Individually, what caught my eye in particular was the absolute absence of productivity from Iginla, Stajan and Jokinen. Those PTS/60 numbers would be lousy for a trio of middling defensemen, let alone three forwards expected to carry the load. In the case of Iginla, he’s far too passive in his movement most nights, lolling around on the outside of the box hoping for a one-timer. I don’t mind him getting that shot, but there has to be some occasional changing of position on his part before he gets there. It’s easy to defend a guy that sets up in a spot and stays in place, with Steven Stamkos’ ongoing example to the contrary duly noted.
Jokinen’s utilization is a matter that has confused me since his arrival in Calgary. He had an entire career’s worth of working with some effectiveness as the right point man on his team’s PP unit. It’s actually a good spot for him, since his strength (shooting) is emphasized, and his weakness (puck handling in close quarters) has its exposure limited. If he’s manned that spot on Calgary’s PP more than a handful of times in his 100+ outings with the team, I’d be shocked. Olli Jokinen has plenty of shortcomings as a NHL player at EV, most of which we’ve debated ad nauseum here and elsewhere since March of 2009. The fact that his ability in an area of the game where his team is struggling hasn’t been optimized isn’t on him, but on his coach, and while I wouldn’t suggest that moving Joker to that position would act as an immediate panacea, it would take a lot to make the Flames’ PP look any more flaccid.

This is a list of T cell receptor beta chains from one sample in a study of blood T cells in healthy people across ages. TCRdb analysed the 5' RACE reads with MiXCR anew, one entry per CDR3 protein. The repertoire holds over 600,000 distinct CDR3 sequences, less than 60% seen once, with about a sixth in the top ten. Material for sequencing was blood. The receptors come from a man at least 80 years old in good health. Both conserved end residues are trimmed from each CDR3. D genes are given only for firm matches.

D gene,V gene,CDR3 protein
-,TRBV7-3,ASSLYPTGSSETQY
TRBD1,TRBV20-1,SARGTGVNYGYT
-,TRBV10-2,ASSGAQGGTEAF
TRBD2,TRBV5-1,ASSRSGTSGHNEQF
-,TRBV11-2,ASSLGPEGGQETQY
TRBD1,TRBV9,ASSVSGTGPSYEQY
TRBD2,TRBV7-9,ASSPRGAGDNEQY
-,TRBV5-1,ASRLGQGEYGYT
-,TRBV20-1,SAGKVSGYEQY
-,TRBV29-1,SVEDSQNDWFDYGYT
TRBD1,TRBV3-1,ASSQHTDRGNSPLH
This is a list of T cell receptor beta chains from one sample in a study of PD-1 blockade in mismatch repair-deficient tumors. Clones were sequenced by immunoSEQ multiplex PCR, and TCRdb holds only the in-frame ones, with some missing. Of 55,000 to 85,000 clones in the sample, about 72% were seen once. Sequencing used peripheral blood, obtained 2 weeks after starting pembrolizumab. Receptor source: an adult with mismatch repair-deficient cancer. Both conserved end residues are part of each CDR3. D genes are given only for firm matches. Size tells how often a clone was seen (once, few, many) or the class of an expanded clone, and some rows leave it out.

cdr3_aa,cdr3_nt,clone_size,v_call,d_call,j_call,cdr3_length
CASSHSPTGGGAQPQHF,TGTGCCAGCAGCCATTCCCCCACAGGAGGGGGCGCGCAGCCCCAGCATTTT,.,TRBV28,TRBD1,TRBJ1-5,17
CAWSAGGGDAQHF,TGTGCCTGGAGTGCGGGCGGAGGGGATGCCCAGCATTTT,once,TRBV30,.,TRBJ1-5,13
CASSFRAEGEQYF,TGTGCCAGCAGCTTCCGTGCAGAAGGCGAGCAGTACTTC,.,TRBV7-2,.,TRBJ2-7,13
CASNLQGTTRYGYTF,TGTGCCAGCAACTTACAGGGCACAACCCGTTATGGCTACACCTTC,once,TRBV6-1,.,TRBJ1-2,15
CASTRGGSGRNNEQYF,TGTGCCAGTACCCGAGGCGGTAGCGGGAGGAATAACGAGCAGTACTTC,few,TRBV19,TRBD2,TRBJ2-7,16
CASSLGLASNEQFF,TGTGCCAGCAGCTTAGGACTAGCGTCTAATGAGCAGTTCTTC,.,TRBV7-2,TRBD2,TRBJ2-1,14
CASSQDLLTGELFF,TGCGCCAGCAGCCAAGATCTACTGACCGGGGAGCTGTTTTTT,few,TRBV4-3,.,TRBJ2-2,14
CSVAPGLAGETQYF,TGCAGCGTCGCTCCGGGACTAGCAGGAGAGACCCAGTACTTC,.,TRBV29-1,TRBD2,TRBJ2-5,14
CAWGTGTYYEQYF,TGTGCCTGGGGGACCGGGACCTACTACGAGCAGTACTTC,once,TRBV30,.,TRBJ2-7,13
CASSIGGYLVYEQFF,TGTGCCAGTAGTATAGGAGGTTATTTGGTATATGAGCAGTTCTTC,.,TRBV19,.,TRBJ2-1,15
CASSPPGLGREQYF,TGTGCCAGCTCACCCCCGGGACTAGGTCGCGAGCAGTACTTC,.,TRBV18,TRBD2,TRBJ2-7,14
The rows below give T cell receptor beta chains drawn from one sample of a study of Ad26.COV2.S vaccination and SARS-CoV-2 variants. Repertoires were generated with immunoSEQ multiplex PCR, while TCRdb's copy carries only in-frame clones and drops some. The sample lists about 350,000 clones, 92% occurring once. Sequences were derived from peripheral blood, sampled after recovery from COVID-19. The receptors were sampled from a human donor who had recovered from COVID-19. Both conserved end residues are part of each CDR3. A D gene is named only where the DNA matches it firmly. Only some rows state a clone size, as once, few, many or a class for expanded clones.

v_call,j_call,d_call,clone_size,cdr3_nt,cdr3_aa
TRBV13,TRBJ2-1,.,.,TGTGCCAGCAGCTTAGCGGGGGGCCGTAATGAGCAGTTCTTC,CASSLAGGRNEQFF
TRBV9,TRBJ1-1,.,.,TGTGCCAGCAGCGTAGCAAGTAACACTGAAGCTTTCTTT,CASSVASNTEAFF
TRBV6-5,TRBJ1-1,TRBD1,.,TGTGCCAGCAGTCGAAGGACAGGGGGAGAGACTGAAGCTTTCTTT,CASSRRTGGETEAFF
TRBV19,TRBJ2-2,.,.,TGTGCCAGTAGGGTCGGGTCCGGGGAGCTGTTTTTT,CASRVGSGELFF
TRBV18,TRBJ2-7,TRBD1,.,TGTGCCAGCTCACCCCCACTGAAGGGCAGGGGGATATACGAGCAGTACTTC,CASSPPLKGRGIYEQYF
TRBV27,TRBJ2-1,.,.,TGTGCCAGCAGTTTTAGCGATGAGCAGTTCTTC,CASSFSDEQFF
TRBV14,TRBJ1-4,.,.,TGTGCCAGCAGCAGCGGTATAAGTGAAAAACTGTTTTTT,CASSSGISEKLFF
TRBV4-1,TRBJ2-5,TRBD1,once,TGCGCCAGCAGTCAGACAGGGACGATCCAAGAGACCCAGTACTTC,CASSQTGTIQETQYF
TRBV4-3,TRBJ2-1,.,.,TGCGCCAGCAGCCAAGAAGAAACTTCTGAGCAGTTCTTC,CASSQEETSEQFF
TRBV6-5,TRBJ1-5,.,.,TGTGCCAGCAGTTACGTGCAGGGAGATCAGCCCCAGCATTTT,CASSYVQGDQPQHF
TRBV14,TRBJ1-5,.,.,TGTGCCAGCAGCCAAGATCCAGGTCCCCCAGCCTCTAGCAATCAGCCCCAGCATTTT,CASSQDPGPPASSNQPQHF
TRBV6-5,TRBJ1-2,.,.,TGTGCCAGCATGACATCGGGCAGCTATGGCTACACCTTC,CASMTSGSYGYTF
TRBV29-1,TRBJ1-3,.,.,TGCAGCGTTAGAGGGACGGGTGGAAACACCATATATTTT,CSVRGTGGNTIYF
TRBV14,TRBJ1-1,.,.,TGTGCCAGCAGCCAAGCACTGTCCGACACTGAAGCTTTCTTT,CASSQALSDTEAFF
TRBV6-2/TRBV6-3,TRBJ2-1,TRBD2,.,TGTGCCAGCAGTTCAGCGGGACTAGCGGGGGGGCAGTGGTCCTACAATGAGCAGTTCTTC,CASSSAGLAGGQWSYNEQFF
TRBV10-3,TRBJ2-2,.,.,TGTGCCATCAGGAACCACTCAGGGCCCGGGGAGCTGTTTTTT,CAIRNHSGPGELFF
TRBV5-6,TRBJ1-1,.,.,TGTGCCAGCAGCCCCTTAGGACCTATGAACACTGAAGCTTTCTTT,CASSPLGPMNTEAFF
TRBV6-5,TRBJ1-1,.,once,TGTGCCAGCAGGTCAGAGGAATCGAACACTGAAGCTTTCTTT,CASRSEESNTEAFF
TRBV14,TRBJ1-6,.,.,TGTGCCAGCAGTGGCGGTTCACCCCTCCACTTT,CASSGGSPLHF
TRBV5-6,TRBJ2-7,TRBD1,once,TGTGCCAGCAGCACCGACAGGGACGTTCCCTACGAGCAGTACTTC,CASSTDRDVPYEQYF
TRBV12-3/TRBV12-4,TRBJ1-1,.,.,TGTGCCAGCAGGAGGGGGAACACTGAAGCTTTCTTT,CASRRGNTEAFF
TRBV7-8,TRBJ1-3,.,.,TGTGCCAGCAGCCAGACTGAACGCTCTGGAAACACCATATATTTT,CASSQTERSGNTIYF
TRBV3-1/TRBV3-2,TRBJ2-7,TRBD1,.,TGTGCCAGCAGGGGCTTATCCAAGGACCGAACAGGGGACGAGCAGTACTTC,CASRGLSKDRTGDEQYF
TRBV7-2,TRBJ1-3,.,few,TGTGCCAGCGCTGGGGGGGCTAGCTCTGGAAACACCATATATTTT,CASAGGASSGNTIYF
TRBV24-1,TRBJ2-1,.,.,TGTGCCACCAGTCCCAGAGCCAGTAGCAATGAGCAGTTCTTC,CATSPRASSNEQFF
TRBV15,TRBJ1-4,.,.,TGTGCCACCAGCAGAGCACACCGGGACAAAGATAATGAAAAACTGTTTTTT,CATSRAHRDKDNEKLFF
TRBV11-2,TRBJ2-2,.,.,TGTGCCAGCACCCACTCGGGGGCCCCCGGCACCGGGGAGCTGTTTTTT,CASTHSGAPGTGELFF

At any rate, the Flames might as well tinker with their personnel groupings, since it’s pretty clear that there are going to be no major changes on or off the ice in the immediate future. I’m not overly surprised at the remarks from Murray Edwards, by the way. The hallmark of the current Flames’ ownership and organization is to keep plugging along, whether the evidence supports that approach or not.
On The Farm: